5 Days to a Prepared Environment

A Success Plan for Classroom Organization

What is a Prepared Environment?

There are generally six aspects, or principles, to the Prepared Environment: Freedom; Structure and Order; Beauty; Nature and Reality; Social Environment; Intellectual Environment.

Montessori environments should be beautiful. Whether your school is in an old Victorian mansion or in a strip-mall or in the living room of your home, the environment should suggest a simple harmony. Uncluttered and well-maintained, the environment should reflect peace and tranquility. The environment should invite the learner to come in and work. This atmosphere is easily seen by the attitude of those working there, both child and adult.

Although each building and classroom is different, Montessori classrooms all have these features in common:

  • Above all, order, cleanliness, and beauty
  • Place for children to store personal items, such as coats and indoor shoes
  • Place for children to store projects, both in-progress and completed works
  • Plenty of open space to move around easily and comfortably
  • Adequate open space to sit together during circle time
  • Low shelves which form a variety of activity areas without closing off space or visibility
  • Neutral-colored walls
  • A few interesting, real-life pictures placed at the children’s eye level
  • A hard floor surface that is easily cleaned
  • Child sized tables and chairs which can be moved easily
  • A few beautiful objects that break easily
  • Variety in texture and color of furnishings
  • Living plants

(Tuesday) Day #1 - Your Desk/Personal Area

The first thing you will need to work on is your own work area. This is the hub of the classroom, and needs to be organized to your liking. Position your desk so you can see the classroom, and try to keep the items on your desk to a minimum. You want to model good managing skills for the students. If Tommy has a messy area, he can look to your desk for ideas on how to keep his clean. You also want to keep a space to grade papers, work with students, or just somewhere safe to set down your coffee.


(Wednesday) Day #2 - The First Impression

Take a moment and stand at your doorway.

  • What is the first thing that you notice?
  • Does the room feel warm and inviting?
  • What do you smell?
  • Do you have a clear view of the room?
  • Is there anything that is blocking your view or that stands out immediately?
  • What colors dominate your classroom?
  • Is your room memorable? Why?

(Thursday) Day #3 - What's on the Walls?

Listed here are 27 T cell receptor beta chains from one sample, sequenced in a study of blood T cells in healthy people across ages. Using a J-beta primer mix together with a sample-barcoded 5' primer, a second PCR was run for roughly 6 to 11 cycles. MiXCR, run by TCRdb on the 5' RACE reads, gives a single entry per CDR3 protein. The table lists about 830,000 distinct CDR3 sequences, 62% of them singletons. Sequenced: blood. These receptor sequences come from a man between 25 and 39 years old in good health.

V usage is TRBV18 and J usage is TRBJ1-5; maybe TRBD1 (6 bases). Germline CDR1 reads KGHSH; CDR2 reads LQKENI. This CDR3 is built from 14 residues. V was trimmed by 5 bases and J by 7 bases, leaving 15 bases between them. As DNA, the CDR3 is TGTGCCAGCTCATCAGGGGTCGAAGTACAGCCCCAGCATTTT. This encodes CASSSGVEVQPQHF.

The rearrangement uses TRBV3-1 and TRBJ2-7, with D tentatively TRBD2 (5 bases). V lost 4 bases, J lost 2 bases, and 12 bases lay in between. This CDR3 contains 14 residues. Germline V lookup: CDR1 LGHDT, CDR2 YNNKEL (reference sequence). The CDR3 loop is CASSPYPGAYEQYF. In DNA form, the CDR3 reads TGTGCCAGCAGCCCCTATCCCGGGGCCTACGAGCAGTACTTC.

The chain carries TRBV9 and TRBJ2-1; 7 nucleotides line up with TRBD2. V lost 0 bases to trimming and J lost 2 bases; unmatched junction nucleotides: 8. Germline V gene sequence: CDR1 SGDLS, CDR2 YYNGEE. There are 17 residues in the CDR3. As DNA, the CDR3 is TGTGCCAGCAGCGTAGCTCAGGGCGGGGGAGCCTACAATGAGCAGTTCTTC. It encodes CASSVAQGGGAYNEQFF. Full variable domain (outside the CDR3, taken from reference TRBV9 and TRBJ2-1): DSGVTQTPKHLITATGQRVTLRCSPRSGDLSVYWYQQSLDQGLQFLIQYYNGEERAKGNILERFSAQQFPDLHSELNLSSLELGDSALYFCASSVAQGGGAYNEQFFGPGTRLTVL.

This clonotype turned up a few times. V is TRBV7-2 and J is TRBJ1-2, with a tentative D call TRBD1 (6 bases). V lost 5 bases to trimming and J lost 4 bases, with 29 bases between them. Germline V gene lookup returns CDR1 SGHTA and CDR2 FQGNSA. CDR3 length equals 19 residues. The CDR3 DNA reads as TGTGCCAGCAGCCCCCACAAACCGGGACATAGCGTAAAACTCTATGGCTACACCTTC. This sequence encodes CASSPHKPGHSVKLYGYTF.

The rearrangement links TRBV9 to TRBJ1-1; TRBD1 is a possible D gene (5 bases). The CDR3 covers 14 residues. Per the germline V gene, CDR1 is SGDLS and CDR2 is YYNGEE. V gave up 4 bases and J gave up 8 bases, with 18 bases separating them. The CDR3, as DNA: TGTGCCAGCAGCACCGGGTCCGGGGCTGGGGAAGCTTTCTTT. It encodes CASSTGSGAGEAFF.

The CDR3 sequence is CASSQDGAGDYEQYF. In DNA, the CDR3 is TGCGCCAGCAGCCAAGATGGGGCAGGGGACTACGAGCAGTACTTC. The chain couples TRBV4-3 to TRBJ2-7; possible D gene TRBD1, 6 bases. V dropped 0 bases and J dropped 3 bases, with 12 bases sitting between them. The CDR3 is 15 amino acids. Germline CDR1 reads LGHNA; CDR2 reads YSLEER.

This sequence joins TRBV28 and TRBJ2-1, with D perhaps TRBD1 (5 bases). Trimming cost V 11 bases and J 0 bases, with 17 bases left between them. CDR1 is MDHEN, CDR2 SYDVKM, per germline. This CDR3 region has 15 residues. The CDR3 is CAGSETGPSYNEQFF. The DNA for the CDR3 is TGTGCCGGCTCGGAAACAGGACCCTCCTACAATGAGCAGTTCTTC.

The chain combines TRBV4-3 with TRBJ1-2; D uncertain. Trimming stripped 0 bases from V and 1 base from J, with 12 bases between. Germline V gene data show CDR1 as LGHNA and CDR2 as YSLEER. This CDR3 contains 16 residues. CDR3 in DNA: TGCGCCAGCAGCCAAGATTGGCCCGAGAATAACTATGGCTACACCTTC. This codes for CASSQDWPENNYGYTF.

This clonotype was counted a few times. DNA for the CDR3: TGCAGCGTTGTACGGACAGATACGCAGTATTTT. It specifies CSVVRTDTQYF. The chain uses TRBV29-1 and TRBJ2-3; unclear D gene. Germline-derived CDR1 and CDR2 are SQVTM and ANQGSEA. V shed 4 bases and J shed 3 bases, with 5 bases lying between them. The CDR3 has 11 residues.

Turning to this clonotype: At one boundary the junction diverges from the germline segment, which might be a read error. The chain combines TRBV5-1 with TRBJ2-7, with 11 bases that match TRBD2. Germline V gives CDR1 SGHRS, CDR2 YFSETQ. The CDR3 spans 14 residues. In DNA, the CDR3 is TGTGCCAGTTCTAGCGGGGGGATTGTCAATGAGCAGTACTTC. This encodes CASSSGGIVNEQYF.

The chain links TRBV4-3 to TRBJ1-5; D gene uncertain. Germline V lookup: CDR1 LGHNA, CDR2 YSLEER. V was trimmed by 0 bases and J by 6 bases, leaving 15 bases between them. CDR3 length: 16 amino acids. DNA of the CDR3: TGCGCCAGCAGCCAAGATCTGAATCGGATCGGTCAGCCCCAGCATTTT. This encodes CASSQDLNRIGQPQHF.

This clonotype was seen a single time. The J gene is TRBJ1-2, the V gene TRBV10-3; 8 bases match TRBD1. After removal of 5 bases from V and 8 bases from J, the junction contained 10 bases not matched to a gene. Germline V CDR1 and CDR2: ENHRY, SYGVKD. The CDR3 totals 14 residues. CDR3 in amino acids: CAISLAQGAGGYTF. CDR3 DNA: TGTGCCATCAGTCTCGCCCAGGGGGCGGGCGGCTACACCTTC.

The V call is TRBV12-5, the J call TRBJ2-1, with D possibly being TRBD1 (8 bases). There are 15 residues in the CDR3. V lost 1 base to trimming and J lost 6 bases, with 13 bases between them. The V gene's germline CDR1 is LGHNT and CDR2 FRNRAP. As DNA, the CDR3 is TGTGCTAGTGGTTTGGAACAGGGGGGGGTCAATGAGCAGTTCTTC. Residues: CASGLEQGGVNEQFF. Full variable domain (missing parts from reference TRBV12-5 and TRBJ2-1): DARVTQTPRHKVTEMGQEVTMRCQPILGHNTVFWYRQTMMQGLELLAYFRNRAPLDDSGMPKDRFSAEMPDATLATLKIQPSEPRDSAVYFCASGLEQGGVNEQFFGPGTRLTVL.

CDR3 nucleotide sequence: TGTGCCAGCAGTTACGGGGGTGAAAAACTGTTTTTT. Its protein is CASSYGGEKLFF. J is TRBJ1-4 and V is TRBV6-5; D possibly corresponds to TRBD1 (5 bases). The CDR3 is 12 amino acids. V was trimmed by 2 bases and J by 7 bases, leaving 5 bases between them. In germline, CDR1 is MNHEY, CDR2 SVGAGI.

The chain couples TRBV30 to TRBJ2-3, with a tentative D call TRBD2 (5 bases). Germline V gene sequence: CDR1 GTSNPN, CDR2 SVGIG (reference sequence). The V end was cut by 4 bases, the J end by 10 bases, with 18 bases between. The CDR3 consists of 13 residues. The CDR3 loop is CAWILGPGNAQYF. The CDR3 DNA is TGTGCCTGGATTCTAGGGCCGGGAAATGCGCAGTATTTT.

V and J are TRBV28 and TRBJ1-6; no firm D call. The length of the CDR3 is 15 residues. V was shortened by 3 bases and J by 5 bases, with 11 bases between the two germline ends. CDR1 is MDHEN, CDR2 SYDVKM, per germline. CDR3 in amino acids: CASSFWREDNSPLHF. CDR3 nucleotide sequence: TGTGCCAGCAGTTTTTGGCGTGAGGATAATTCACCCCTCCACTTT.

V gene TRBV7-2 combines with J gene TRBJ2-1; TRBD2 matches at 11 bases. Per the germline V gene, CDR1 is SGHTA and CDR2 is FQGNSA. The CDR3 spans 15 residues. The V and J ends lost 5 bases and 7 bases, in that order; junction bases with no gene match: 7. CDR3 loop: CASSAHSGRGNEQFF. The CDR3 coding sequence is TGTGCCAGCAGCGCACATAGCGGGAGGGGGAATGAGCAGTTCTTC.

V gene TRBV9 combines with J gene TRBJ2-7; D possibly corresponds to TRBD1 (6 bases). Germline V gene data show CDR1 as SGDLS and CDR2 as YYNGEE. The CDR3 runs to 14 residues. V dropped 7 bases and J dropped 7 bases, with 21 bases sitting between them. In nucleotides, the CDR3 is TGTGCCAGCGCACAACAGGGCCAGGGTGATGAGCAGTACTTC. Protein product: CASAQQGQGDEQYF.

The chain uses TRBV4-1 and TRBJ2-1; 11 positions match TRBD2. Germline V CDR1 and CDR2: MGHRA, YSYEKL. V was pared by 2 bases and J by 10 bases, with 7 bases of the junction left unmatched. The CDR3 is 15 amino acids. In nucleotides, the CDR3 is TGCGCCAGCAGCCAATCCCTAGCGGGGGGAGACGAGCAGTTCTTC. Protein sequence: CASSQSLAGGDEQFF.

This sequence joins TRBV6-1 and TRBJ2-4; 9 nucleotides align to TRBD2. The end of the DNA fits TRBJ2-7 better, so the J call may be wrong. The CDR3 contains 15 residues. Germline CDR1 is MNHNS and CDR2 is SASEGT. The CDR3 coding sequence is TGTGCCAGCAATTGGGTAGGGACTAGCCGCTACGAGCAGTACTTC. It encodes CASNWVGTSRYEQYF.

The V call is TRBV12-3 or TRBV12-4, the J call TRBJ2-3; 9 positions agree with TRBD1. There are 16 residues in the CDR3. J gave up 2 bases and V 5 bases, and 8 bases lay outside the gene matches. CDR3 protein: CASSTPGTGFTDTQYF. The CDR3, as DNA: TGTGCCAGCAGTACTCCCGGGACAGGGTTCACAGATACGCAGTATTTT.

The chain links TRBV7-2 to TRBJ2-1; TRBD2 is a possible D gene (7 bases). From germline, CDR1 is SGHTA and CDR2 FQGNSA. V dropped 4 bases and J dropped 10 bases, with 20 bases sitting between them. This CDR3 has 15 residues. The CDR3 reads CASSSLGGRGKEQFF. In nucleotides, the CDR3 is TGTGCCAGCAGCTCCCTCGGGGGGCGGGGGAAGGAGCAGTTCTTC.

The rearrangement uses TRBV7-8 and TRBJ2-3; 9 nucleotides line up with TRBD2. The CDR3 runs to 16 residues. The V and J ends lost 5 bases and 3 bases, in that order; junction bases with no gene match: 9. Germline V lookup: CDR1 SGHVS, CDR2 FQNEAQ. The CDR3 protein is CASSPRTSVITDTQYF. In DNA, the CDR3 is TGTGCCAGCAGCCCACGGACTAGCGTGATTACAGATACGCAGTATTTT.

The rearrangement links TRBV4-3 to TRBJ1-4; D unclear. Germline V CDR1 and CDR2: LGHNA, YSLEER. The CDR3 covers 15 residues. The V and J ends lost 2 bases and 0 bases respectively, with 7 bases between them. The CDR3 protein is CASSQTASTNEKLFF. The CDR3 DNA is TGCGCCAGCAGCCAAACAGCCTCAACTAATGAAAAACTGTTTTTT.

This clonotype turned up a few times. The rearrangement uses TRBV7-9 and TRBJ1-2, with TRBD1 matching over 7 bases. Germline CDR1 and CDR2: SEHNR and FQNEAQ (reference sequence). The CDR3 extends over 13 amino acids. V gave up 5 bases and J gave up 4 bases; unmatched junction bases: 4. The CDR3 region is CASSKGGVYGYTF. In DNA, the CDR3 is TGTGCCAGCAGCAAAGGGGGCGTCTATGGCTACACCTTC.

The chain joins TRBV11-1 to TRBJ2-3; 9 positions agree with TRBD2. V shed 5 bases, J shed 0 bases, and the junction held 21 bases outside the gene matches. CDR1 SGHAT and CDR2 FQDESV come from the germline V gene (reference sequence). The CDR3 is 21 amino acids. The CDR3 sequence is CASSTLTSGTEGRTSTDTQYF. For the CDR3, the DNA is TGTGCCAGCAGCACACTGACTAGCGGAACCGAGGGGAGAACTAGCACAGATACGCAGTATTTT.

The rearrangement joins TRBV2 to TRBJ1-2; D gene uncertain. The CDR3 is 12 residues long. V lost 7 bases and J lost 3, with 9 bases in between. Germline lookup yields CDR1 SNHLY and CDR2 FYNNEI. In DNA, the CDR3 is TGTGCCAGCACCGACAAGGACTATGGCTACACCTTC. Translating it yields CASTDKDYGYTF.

Take a look at your classroom walls and displays. What do they say about you, your relationship with your class, and your view of teaching? Are your students guests in your room, or does the classroom feel like a space you share with them? Do the walls and displays show what you think and believe . . . or do they show what your students know, think, and wonder about?

  • Do the walls and classroom displays look pretty much the same from year to year? Or, do they reflect the unique personality of that year’s class?
  • Roughly, what percentage of classroom displays includes work done in whole or part by students? What percentage is devoted to posters or materials that were made, purchased, or inherited?
  • For any chart or reference that is currently hanging up, when is the last time a student used it? When is the last time it was actually referred to? (Before your students leave for the summer, you might ask them these questions!)
  • Do students decide which pieces of work they want to be displayed?
  • Are the displays or charts at students’ eye level? How else does the decor of the classroom take into account the children’s developmental needs?


(Friday) Day #4 - Simplicity on the Shelf

Keep your shelves as simple and uncluttered as possible. Space between materials allows students to see the beauty in the work . Enlist the help of your students and teacher's aide to dust items on the shelf and place them neatly in their correct order.

(Monday) Day #5 - A Fresh Perspective

Today is the day that you step away from your room and let someone else's eyes take a peek.

  • Does your teacher area blend in or stick out like a sore thumb?
  • What's their first impression of your room?
  • What do they see when they look at the walls?
  • Could they give your shelves the white glove test?

Most importantly, would they want to be a student in your room?

**Don't forget to help a teammate out and be their fresh eyes!

Thank you for working so hard to make sure your environment is prepared for students!